Inner Peace, Wellbeing, and External Peace in the World
Contributors: Tim Lomas, Telli Davoodi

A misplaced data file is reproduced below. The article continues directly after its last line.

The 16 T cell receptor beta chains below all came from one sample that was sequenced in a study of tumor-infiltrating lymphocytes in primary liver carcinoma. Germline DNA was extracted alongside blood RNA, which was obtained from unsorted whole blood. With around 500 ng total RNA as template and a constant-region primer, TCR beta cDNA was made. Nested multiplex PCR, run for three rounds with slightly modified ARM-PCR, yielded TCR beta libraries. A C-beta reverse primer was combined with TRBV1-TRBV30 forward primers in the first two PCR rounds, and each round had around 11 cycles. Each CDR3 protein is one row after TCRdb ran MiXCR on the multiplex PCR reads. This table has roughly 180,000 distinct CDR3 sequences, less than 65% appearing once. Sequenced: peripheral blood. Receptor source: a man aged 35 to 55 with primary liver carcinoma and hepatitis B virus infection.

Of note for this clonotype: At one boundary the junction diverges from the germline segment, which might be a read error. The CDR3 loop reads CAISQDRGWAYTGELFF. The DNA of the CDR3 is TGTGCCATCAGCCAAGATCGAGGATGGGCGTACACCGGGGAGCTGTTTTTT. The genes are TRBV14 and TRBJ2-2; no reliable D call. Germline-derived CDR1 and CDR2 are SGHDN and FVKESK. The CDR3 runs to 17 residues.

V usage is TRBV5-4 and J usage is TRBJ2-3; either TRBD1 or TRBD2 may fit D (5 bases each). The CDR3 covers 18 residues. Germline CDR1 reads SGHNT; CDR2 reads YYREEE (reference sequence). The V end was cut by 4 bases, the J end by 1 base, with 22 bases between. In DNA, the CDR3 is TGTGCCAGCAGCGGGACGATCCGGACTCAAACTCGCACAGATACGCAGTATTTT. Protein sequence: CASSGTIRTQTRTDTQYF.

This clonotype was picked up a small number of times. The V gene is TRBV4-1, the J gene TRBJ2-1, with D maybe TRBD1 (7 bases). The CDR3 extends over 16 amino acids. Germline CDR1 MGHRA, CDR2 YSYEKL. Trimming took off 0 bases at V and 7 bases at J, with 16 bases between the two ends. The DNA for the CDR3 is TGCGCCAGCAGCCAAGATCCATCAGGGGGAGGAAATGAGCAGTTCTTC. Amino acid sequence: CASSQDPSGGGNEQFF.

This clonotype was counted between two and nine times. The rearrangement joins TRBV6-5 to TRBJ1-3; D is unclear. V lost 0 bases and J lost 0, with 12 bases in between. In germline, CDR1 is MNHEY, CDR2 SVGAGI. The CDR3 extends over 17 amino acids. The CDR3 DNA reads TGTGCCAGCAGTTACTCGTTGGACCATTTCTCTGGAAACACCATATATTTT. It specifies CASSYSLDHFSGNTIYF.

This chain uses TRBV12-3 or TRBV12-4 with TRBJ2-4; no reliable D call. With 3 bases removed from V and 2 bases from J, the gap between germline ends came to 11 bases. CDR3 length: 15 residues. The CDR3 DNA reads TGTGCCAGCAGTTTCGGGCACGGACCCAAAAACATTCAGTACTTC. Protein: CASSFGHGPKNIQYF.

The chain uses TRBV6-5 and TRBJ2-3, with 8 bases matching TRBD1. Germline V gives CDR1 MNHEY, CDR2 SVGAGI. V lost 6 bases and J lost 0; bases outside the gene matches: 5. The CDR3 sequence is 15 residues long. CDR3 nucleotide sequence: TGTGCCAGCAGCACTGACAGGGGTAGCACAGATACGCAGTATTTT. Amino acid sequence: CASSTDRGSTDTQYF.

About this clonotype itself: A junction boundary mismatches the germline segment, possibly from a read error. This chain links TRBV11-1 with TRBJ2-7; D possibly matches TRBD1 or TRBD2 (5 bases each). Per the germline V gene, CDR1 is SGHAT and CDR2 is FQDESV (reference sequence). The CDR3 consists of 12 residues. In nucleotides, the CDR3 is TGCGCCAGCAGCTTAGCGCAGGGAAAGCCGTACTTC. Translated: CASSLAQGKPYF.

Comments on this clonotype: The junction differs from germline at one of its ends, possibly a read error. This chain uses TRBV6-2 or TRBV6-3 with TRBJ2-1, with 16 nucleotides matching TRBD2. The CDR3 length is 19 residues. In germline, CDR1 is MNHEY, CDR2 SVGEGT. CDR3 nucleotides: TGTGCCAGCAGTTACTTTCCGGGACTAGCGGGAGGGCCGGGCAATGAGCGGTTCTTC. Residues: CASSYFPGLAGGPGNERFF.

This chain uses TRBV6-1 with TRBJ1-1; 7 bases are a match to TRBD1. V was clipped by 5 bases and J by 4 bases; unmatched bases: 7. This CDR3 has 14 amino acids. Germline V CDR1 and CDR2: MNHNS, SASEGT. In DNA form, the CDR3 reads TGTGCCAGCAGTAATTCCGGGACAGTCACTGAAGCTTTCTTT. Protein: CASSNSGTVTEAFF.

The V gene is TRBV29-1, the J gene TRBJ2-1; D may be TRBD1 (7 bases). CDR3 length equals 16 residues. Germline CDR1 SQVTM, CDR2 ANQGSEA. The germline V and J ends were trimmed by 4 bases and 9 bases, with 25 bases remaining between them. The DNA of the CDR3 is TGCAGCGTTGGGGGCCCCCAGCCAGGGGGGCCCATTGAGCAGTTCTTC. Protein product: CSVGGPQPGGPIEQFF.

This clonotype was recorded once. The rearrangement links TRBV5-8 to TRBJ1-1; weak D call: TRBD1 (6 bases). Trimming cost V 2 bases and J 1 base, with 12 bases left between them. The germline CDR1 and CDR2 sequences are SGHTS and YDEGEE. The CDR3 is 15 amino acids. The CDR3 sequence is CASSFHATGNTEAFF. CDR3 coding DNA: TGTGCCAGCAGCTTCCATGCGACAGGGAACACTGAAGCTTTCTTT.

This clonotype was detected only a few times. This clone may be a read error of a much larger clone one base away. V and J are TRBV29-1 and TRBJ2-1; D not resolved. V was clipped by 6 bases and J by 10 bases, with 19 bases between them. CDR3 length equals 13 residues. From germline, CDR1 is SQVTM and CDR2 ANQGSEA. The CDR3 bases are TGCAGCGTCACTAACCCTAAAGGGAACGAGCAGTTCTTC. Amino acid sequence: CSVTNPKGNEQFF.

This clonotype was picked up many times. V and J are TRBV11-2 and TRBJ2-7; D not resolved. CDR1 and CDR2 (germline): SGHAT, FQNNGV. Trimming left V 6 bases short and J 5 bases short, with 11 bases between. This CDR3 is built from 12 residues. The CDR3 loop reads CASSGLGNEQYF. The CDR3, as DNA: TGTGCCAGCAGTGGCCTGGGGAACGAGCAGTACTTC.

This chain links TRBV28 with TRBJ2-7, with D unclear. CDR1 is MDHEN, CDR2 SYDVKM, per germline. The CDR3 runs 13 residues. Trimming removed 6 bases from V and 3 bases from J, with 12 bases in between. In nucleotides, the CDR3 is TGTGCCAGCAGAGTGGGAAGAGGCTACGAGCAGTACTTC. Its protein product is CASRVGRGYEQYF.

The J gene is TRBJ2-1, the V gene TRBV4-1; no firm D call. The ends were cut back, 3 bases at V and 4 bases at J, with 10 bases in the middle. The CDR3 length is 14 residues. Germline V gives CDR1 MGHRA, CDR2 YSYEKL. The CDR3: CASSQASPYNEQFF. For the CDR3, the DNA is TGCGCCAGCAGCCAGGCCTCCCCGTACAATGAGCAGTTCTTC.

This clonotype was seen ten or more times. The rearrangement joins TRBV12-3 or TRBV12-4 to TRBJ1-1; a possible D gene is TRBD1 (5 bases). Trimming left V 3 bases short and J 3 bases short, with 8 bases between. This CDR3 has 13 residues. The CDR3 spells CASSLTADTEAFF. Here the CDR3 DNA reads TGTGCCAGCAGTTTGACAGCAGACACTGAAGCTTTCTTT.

Subjective wellbeing is a multifaceted component that includes low arousal and high arousal psychological and emotional states (Posner et al., 2005; Diener et al., 1999; VanderWheele & Lomas, 2022). The experience of inner peace, perhaps subjectively similar to spiritual wellbeing (see VanderWeele, 2020) is a form of low arousal state that can meaningfully contribute to an individual’s overall subjective wellbeing. In this study, we leverage global data from the Gallup World Poll in partnership with the Global Wellbeing Initiative to gain insight into the subjective experience of mental peace. Specifically, we asked how mental peace relates to overall subjective wellbeing and how experiences with external factors, such as peace at the country-level, individual feelings of safety and security, and emotional experiences, relate to the experience of mental peace across the globe. We found that experiencing mental peace more frequently is associated with higher levels of life satisfaction. This suggests that understanding the circumstances and experiences that can contribute to mental peace can have important implications for wellbeing research. We found that negative emotional experiences are negatively associated with mental peace, and that experiencing threats to safety and security (e.g., having been assaulted) is negatively related to mental peace. Surprisingly, when controlling for these individual-level experiences, an indicator of external peace (e.g., measure of militarization, ongoing conflict, etc.) at the country-level is negatively associated with mental peace when the data is aggregated across all countries on the World Poll in 2021.
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